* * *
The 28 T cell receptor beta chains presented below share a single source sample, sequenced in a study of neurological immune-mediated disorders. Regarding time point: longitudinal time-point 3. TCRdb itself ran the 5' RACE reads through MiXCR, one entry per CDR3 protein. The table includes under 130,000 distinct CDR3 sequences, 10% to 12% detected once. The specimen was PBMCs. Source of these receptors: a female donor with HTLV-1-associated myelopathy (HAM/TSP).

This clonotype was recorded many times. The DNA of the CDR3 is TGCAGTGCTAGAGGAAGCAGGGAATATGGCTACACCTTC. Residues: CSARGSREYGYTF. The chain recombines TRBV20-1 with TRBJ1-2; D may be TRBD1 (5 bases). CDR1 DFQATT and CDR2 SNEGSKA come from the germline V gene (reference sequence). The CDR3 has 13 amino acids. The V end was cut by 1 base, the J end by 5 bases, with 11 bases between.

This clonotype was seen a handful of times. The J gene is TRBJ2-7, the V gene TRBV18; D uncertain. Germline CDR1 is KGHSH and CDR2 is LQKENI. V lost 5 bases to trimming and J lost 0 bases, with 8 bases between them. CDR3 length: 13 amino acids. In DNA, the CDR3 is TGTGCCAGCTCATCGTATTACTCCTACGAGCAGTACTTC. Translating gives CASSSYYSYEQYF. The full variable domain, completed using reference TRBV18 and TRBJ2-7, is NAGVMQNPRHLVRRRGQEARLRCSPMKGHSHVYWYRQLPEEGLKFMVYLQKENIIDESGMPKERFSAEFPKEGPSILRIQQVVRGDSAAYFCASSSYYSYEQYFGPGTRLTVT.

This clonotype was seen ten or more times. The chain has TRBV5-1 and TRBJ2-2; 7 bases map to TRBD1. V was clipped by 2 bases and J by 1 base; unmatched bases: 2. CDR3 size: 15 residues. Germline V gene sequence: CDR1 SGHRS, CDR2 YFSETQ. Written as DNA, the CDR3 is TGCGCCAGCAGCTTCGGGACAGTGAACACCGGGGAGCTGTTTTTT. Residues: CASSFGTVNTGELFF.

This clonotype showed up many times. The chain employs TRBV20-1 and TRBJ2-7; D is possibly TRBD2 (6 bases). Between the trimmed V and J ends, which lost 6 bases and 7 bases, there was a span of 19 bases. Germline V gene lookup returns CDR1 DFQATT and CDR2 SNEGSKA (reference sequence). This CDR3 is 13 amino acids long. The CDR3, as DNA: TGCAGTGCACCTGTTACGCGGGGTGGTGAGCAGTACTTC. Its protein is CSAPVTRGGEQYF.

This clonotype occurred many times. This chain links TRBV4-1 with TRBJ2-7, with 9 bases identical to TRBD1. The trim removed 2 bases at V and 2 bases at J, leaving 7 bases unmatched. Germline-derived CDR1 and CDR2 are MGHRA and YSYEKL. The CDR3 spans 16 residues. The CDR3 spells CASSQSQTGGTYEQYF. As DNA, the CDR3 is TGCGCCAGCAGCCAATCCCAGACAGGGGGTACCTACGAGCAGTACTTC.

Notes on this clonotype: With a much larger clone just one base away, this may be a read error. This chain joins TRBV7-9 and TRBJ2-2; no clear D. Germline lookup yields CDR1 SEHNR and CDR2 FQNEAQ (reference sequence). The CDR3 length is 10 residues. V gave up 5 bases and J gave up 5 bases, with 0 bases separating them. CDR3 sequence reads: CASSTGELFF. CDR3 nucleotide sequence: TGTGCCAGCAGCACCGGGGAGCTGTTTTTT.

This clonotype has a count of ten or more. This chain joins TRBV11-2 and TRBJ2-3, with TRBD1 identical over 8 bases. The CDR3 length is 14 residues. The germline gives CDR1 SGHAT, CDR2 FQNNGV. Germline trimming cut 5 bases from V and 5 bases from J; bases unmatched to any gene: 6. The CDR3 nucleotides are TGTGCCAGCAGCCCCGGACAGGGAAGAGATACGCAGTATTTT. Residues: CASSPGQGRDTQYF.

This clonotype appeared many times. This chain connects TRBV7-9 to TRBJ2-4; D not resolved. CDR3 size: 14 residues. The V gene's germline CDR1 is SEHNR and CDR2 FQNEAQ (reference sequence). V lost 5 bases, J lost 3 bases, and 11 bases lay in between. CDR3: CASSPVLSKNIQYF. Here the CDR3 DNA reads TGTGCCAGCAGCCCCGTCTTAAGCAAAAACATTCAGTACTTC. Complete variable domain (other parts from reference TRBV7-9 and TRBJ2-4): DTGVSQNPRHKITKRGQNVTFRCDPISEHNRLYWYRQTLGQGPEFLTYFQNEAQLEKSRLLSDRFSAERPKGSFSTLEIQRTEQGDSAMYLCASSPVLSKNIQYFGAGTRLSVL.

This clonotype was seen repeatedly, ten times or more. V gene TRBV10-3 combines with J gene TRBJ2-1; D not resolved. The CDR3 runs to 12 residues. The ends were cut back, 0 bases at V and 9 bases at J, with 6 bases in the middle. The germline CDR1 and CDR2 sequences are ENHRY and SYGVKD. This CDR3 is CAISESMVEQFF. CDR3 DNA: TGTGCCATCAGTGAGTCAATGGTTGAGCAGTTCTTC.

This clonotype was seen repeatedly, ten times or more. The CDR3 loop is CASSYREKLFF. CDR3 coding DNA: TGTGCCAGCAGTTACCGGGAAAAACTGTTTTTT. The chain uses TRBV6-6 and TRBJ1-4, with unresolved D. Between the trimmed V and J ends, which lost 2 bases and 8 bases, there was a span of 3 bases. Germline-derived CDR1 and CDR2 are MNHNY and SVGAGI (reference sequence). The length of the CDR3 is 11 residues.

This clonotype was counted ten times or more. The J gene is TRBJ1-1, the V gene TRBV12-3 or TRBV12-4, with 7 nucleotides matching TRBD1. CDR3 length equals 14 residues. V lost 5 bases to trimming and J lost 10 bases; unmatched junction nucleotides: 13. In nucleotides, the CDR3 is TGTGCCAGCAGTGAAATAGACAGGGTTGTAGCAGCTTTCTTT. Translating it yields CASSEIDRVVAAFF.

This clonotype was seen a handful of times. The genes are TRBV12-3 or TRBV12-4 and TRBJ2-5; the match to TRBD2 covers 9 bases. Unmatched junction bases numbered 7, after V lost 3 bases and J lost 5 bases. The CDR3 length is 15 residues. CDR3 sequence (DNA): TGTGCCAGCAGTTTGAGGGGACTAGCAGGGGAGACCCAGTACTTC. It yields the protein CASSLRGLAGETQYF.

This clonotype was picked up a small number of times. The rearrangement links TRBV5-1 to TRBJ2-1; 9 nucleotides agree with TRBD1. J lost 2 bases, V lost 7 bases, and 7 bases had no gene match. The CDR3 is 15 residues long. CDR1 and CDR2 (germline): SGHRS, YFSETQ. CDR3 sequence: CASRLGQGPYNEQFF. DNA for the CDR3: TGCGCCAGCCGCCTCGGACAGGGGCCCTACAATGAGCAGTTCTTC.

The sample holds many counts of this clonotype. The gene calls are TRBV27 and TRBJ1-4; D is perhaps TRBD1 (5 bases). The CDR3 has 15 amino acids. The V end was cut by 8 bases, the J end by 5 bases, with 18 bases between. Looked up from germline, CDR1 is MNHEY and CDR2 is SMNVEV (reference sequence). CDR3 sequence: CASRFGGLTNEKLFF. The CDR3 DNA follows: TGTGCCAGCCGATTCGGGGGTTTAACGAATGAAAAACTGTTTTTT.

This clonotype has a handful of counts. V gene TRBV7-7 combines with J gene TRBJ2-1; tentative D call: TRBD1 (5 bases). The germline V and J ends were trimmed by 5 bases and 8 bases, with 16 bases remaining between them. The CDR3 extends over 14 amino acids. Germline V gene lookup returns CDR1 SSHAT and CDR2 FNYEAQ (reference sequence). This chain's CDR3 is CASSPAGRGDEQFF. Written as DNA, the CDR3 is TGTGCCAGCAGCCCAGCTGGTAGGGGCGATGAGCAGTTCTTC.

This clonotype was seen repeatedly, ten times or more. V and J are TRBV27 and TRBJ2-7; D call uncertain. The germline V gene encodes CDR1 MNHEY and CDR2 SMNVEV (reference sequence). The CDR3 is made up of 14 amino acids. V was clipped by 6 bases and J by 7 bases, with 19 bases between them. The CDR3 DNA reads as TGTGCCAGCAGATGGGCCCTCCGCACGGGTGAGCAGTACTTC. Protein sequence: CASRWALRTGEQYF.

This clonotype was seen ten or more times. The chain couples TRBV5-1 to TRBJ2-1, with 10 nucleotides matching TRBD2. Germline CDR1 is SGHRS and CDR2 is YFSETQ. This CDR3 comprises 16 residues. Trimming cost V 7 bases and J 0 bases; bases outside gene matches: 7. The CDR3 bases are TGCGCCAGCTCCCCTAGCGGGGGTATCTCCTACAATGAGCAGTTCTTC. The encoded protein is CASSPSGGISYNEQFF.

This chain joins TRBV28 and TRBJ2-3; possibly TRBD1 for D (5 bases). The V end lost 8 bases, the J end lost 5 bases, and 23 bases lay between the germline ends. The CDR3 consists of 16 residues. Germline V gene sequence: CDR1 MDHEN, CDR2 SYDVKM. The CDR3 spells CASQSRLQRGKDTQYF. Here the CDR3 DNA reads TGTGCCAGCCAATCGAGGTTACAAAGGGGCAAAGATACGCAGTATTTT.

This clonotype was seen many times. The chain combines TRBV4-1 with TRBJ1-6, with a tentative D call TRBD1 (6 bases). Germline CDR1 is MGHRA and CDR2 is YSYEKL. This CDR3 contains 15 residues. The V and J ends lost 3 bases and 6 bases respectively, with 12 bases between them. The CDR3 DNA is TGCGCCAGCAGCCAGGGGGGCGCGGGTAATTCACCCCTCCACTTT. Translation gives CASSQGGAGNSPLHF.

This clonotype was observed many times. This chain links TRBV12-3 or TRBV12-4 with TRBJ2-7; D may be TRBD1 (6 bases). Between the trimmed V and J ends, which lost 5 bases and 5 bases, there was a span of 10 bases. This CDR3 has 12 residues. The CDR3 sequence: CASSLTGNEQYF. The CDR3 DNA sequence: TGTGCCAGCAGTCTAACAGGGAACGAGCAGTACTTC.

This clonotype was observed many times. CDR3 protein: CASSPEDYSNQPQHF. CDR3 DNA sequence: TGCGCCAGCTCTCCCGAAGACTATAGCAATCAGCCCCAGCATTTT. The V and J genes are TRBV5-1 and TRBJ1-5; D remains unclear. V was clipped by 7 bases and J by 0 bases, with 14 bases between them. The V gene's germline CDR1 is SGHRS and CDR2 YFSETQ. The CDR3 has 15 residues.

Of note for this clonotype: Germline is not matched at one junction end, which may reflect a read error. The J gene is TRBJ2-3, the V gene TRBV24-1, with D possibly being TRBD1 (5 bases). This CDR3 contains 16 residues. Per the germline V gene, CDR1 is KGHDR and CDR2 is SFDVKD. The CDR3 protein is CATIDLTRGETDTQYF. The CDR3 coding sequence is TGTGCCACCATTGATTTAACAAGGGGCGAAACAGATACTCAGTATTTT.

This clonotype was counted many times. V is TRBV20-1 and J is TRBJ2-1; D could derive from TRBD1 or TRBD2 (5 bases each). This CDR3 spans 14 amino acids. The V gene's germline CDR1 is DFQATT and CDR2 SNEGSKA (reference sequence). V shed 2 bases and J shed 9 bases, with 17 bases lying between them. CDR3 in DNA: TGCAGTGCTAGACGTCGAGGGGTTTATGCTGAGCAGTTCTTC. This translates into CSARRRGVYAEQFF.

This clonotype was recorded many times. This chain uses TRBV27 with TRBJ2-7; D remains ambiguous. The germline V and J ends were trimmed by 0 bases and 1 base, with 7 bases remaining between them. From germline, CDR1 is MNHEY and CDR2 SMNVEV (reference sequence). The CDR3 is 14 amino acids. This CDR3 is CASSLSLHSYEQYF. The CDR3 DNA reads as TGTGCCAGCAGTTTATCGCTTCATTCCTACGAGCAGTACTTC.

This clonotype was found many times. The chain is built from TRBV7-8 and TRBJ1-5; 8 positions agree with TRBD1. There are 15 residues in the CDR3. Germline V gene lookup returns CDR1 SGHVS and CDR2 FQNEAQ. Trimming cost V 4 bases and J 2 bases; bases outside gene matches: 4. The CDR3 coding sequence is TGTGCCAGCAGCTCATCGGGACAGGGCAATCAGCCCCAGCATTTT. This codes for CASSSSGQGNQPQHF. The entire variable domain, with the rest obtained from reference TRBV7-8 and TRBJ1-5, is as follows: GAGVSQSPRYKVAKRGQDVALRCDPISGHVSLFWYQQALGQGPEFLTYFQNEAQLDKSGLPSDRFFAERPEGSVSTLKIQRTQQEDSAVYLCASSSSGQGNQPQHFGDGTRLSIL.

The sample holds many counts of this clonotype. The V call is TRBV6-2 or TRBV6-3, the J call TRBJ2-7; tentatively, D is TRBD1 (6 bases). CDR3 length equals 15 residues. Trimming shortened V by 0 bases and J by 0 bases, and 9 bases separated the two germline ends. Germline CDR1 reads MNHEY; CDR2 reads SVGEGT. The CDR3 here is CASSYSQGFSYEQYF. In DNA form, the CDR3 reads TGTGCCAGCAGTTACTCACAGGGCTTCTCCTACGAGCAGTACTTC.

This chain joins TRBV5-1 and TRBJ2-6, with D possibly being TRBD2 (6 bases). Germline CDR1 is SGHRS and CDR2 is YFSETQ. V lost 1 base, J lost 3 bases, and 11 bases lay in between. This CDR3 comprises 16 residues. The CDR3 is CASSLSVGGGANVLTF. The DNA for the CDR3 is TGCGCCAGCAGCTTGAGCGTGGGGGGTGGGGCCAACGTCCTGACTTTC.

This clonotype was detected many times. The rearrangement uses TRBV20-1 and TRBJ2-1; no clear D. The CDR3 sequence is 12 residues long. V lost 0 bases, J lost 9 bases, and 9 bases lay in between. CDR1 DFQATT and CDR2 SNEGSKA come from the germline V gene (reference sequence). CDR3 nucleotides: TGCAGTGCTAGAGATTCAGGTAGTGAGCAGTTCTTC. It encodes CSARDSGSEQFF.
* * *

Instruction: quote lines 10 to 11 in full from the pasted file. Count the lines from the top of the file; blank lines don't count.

This clonotype was seen repeatedly, ten times or more. V gene TRBV10-3 combines with J gene TRBJ2-1; D not resolved. The CDR3 runs to 12 residues. The ends were cut back, 0 bases at V and 9 bases at J, with 6 bases in the middle. The germline CDR1 and CDR2 sequences are ENHRY and SYGVKD. This CDR3 is CAISESMVEQFF. CDR3 DNA: TGTGCCATCAGTGAGTCAATGGTTGAGCAGTTCTTC.

This clonotype was seen repeatedly, ten times or more. The CDR3 loop is CASSYREKLFF. CDR3 coding DNA: TGTGCCAGCAGTTACCGGGAAAAACTGTTTTTT. The chain uses TRBV6-6 and TRBJ1-4, with unresolved D. Between the trimmed V and J ends, which lost 2 bases and 8 bases, there was a span of 3 bases. Germline-derived CDR1 and CDR2 are MNHNY and SVGAGI (reference sequence). The length of the CDR3 is 11 residues.